Fast reactors are designed to extract more energy from used nuclear fuel and reduce waste by up to 80%. Scientists at the U.S. Department of Energy’s (DOE) Argonne National Laboratory have developed techniques like pyroprocessing to recycle used fuel without separating pure plutonium, thus reducing proliferation risks. This new generation of fast-neutron reactors would “eliminate it as a ‘waste’ concern via a carbon-free waste-to-energy process”, with most remaining fission products returning to radioactivity levels comparable to the original uranium ore within 200-300 years. This breakthrough has the potential to simplify and scale back current deep geological disposal strategies.

Supporting a Net Zero Europe with fast reactors

RePlanet proposes repurposing nuclear materials and building an urgent programme of fast reactor build-outs to support wind and solar power in achieving a net-zero economy in Europe. Deploying fast reactors in such a way that reduces grid congestion and increases the security of supply would facilitate the deployment of wind, solar, and nuclear power generation for the majority of electrical power generation and heat supply in a net-zero Europe.

The Superphénix fast breeder reactor, operational from 1986 to 1997

While the economics of fast reactors are currently unproven, RePlanet believes that if resources intended for deep geological disposal of spent fuel were redirected into a fast reactor programme that would enable the re-use of that fuel, this would turn a burden into a useful part of a legitimate circular economic activity. The group calls on green parties of Europe to end their opposition to nuclear energy, particularly in light of the Intergovernmental Panel on Climate Change (IPCC) Synthesis Report’s emphasis on the urgency of cutting carbon emissions to meet the Paris goal of 1.5°C.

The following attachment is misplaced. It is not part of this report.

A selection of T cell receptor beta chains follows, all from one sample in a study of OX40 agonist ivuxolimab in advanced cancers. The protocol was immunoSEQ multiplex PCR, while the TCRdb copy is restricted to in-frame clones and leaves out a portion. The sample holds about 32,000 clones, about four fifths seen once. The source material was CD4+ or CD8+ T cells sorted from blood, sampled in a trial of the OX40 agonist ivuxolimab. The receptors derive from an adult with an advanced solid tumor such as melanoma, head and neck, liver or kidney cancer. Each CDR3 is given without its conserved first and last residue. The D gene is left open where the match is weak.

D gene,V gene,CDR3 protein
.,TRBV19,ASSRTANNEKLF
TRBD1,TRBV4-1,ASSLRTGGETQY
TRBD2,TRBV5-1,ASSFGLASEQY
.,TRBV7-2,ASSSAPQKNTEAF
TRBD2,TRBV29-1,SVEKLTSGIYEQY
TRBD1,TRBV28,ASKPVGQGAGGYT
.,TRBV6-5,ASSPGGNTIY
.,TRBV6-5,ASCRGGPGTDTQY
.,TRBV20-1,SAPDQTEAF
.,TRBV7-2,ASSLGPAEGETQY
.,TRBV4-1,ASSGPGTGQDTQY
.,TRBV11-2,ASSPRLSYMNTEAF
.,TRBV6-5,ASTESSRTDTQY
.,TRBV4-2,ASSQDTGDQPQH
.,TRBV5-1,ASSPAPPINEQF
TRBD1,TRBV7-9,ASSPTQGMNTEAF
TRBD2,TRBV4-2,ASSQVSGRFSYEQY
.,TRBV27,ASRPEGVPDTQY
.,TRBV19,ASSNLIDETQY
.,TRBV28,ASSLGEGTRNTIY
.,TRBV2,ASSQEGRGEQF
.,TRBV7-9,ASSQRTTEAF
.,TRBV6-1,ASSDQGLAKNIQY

Overcoming challenges and embracing advanced nuclear power

Two main factors currently hinder the adoption of pyroprocessing and fast reactor technology: lack of financial incentive and proliferation fears. Raw uranium is relatively cheap, and Light-Water Reactors (LWRs) are cheaper and quicker to build. Approving new reactor designs takes years, discouraging the construction of different reactors, including fast reactors. However, pyroprocessing addresses proliferation concerns by mixing plutonium with uranium and highly radioactive actinides, making theft and weapon creation difficult.

TL;DR:power Europe for a 1000 years on nuclear waste

Additionally, pyroprocessing plants with fast reactors can be built on former LWR sites, reducing security risks by eliminating the need for fuel transportation. Nuclear energy is a stable, large-scale source of carbon-free electricity, and Argonne scientists are focused on making fuel recycling safer, cheaper, and more efficient. Research projects are exploring small modular reactors and various fast reactor types, as well as cost reduction techniques.

In conclusion, by harnessing the energy potential of nuclear waste through the use of fast reactors, RePlanet’s proposal can transform waste into a circular economic activity, providing carbon-free electricity for Europe up to a thousand years and possibly beyond. This innovative solution could pave the way towards a net-zero Europe, where wind, solar, and nuclear power work together to create a sustainable, eco-friendly future.